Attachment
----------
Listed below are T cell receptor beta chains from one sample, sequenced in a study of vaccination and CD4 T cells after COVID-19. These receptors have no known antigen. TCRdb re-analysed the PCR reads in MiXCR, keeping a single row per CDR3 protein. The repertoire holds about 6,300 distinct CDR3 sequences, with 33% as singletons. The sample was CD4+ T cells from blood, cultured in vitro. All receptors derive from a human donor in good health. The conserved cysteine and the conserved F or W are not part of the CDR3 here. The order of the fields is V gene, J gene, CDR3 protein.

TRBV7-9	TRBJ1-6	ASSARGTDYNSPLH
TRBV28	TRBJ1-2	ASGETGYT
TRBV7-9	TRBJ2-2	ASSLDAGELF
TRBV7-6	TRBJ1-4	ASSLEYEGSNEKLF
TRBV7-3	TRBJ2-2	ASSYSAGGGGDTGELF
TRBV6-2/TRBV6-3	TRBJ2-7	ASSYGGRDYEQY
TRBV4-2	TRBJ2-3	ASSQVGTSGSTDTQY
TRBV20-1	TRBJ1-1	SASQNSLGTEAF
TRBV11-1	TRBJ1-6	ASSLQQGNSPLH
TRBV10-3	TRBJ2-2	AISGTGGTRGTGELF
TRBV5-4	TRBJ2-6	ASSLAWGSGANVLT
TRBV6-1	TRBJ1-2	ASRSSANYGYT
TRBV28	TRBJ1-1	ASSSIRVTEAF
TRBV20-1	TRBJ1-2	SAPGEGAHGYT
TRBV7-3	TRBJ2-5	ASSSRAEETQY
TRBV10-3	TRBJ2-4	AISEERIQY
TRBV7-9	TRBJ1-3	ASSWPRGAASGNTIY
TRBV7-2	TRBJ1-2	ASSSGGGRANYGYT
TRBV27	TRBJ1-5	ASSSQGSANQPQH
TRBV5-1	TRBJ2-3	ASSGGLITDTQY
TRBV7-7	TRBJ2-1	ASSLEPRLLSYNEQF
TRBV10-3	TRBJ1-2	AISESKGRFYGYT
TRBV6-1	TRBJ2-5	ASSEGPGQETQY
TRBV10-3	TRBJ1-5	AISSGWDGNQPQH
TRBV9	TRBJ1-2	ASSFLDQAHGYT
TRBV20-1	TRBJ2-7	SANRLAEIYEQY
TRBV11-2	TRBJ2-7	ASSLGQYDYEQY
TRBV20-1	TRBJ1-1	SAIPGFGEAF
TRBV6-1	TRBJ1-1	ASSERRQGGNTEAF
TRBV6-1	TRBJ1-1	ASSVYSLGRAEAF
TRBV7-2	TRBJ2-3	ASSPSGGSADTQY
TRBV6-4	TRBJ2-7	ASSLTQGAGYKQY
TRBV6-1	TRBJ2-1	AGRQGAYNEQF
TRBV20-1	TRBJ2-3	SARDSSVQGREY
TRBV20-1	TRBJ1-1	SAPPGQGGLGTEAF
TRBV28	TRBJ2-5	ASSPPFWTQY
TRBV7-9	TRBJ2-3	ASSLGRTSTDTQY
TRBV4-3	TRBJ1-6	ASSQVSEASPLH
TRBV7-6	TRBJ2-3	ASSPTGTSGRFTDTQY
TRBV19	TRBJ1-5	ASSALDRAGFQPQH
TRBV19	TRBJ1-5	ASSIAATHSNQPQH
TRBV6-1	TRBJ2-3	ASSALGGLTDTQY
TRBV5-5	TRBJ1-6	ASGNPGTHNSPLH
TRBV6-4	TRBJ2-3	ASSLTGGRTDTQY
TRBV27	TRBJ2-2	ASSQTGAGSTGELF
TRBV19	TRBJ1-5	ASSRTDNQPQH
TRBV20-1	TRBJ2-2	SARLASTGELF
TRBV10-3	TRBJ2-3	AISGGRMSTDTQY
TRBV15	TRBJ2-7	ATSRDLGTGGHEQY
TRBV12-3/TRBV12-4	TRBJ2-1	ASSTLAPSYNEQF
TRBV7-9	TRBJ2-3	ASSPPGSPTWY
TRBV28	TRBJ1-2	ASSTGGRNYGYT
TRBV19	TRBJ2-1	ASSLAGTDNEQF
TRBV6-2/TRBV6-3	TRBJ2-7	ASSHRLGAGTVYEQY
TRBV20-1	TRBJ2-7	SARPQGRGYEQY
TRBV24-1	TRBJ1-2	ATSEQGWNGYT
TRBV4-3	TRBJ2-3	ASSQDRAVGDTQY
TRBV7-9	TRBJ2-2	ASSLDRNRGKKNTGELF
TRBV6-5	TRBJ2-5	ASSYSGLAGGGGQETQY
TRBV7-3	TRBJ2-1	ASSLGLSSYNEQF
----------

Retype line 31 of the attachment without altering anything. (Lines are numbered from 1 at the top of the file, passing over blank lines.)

TRBV6-1	TRBJ1-1	ASSVYSLGRAEAF